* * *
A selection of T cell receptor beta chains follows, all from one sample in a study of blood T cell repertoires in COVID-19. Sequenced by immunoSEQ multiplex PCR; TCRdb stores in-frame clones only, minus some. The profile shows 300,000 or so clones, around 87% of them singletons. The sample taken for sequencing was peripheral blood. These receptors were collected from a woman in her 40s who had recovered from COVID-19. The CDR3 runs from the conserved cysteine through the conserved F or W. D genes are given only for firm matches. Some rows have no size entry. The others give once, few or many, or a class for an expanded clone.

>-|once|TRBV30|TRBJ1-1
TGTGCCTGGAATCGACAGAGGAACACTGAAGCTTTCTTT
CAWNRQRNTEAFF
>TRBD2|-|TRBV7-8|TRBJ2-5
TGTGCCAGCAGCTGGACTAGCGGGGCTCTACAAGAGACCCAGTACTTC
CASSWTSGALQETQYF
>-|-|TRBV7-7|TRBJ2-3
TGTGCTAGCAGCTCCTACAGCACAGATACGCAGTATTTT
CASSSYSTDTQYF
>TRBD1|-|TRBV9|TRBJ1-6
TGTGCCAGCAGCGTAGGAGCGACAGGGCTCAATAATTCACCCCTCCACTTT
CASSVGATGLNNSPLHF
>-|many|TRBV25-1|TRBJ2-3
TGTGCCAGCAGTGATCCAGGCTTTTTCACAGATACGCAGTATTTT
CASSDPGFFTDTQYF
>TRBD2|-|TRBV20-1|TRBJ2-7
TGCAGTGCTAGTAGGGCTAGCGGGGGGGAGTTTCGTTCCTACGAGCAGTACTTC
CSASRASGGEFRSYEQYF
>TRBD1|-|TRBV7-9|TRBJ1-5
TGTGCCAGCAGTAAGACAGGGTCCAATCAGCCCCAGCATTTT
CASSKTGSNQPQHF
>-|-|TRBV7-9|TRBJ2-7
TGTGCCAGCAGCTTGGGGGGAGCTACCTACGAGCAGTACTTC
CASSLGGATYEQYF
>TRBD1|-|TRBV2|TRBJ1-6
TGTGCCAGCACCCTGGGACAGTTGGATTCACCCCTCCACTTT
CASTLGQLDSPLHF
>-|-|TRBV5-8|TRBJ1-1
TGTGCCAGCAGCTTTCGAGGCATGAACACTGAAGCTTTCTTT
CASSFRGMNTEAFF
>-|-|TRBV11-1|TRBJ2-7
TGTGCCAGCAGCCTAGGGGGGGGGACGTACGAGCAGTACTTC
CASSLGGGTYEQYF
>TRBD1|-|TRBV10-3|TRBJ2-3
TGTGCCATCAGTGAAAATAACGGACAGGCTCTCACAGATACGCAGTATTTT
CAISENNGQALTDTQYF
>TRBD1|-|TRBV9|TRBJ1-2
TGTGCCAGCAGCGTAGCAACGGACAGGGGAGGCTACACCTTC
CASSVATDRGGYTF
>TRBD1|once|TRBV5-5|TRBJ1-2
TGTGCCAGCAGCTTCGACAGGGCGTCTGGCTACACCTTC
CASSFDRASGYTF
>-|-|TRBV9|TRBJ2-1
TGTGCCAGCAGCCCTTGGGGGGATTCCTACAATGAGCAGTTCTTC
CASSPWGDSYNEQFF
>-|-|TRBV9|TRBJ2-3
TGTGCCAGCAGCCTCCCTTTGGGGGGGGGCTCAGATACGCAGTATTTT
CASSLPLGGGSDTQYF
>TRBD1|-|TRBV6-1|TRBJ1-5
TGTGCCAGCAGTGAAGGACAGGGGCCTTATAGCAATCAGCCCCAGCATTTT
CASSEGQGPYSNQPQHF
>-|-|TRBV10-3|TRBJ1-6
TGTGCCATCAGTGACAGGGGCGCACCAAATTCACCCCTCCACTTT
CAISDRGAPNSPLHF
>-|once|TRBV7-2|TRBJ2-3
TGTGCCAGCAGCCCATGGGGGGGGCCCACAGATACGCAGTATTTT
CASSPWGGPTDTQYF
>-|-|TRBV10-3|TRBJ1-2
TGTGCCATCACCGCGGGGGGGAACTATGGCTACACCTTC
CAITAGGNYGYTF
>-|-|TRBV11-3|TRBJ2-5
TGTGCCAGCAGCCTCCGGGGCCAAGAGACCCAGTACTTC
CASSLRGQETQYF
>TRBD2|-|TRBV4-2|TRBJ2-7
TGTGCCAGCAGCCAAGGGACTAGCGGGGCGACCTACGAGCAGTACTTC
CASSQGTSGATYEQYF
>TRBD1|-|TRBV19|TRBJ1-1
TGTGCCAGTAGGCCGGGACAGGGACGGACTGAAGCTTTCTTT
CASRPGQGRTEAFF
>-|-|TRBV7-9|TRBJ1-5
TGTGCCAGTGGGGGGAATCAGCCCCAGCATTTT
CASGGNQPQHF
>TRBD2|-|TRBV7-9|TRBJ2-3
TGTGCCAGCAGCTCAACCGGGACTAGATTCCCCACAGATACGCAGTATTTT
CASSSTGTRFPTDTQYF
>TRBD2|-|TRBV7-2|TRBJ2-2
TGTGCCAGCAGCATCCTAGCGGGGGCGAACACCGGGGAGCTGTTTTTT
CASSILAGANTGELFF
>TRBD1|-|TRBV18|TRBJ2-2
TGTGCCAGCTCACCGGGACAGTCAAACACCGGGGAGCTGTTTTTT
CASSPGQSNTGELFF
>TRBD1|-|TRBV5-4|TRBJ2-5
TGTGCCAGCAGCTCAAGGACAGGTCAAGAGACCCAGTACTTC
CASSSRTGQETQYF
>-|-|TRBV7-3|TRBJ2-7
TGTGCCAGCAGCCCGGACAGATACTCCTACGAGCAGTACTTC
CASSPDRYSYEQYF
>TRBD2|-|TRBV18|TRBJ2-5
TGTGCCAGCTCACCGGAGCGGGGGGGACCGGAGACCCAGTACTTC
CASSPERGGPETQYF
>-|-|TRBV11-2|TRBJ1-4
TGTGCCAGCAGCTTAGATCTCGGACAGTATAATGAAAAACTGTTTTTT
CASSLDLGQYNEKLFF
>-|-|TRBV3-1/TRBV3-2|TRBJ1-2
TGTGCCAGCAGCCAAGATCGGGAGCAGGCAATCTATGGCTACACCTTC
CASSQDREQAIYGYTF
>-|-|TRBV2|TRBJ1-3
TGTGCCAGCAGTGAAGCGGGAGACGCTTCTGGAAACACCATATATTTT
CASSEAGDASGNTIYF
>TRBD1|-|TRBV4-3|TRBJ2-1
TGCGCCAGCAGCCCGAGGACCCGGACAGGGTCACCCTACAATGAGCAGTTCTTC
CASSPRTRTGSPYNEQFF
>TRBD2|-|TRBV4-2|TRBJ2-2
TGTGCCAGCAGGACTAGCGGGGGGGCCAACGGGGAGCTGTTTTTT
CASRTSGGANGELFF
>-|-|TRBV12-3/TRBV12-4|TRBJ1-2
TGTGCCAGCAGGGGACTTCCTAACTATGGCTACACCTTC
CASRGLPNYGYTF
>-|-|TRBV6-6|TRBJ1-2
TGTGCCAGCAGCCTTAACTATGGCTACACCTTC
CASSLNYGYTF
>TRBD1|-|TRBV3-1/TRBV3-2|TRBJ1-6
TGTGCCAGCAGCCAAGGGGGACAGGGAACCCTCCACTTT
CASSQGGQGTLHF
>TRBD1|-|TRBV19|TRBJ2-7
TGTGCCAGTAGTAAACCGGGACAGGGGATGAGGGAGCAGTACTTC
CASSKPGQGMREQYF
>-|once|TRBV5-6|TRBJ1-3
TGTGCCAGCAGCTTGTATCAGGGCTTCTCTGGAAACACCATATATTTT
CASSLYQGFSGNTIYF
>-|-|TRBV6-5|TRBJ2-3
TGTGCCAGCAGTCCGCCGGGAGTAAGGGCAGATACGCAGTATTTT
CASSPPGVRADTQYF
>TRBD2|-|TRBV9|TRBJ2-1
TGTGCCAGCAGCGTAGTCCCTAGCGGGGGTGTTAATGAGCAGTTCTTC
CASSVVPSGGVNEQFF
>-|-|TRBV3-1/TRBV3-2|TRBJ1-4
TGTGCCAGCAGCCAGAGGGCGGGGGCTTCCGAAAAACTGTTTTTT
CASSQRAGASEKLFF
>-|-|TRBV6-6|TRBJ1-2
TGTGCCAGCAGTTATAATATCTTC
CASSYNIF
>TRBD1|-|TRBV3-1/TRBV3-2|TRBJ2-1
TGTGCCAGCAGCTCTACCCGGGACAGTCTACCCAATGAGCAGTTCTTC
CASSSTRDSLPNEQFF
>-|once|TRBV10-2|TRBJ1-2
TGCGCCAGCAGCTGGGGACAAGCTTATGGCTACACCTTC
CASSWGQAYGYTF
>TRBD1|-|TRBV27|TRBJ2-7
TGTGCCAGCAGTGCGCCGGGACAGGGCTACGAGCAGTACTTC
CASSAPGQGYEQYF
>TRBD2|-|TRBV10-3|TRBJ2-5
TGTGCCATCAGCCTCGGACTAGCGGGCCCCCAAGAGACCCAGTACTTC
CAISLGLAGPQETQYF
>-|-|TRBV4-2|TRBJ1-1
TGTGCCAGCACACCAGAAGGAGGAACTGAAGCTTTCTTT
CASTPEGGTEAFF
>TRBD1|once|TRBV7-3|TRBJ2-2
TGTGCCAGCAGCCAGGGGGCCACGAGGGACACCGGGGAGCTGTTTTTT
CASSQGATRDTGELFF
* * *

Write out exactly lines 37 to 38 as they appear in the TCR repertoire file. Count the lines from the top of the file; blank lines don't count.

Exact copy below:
CAISENNGQALTDTQYF
>TRBD1|-|TRBV9|TRBJ1-2